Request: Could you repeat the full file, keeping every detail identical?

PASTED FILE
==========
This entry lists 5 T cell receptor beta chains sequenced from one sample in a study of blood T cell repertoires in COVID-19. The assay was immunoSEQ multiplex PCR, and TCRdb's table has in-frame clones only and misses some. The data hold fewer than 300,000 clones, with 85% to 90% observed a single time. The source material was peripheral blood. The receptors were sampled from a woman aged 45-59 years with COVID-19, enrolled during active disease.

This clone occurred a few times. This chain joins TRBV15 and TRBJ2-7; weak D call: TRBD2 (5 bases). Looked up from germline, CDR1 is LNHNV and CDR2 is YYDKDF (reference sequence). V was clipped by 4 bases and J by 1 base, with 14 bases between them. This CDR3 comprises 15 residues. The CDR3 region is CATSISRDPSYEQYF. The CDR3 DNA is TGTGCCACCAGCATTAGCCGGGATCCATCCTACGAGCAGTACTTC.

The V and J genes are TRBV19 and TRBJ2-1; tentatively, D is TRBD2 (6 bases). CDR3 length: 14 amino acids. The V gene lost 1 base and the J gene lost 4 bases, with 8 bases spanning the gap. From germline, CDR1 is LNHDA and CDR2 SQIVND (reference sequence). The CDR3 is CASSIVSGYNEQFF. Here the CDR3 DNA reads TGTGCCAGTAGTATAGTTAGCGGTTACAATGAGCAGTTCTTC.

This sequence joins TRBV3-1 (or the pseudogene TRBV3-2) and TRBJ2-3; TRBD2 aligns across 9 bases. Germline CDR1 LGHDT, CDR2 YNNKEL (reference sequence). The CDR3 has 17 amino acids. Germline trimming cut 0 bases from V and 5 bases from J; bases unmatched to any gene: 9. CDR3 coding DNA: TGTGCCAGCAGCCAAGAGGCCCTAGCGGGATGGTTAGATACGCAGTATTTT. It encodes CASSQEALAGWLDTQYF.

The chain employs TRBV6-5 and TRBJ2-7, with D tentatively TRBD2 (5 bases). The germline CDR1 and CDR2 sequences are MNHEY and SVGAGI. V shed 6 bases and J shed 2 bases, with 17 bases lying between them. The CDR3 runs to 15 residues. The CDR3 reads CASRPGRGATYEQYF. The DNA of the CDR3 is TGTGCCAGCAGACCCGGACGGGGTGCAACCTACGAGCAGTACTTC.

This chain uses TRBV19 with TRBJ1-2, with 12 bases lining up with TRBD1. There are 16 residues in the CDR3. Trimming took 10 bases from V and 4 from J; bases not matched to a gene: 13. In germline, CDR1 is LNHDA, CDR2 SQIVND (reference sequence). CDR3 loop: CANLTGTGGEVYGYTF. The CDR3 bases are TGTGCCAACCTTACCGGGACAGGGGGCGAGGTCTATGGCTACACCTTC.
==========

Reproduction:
This entry lists 5 T cell receptor beta chains sequenced from one sample in a study of blood T cell repertoires in COVID-19. The assay was immunoSEQ multiplex PCR, and TCRdb's table has in-frame clones only and misses some. The data hold fewer than 300,000 clones, with 85% to 90% observed a single time. The source material was peripheral blood. The receptors were sampled from a woman aged 45-59 years with COVID-19, enrolled during active disease.

This clone occurred a few times. This chain joins TRBV15 and TRBJ2-7; weak D call: TRBD2 (5 bases). Looked up from germline, CDR1 is LNHNV and CDR2 is YYDKDF (reference sequence). V was clipped by 4 bases and J by 1 base, with 14 bases between them. This CDR3 comprises 15 residues. The CDR3 region is CATSISRDPSYEQYF. The CDR3 DNA is TGTGCCACCAGCATTAGCCGGGATCCATCCTACGAGCAGTACTTC.

The V and J genes are TRBV19 and TRBJ2-1; tentatively, D is TRBD2 (6 bases). CDR3 length: 14 amino acids. The V gene lost 1 base and the J gene lost 4 bases, with 8 bases spanning the gap. From germline, CDR1 is LNHDA and CDR2 SQIVND (reference sequence). The CDR3 is CASSIVSGYNEQFF. Here the CDR3 DNA reads TGTGCCAGTAGTATAGTTAGCGGTTACAATGAGCAGTTCTTC.

This sequence joins TRBV3-1 (or the pseudogene TRBV3-2) and TRBJ2-3; TRBD2 aligns across 9 bases. Germline CDR1 LGHDT, CDR2 YNNKEL (reference sequence). The CDR3 has 17 amino acids. Germline trimming cut 0 bases from V and 5 bases from J; bases unmatched to any gene: 9. CDR3 coding DNA: TGTGCCAGCAGCCAAGAGGCCCTAGCGGGATGGTTAGATACGCAGTATTTT. It encodes CASSQEALAGWLDTQYF.

The chain employs TRBV6-5 and TRBJ2-7, with D tentatively TRBD2 (5 bases). The germline CDR1 and CDR2 sequences are MNHEY and SVGAGI. V shed 6 bases and J shed 2 bases, with 17 bases lying between them. The CDR3 runs to 15 residues. The CDR3 reads CASRPGRGATYEQYF. The DNA of the CDR3 is TGTGCCAGCAGACCCGGACGGGGTGCAACCTACGAGCAGTACTTC.

This chain uses TRBV19 with TRBJ1-2, with 12 bases lining up with TRBD1. There are 16 residues in the CDR3. Trimming took 10 bases from V and 4 from J; bases not matched to a gene: 13. In germline, CDR1 is LNHDA, CDR2 SQIVND (reference sequence). CDR3 loop: CANLTGTGGEVYGYTF. The CDR3 bases are TGTGCCAACCTTACCGGGACAGGGGGCGAGGTCTATGGCTACACCTTC.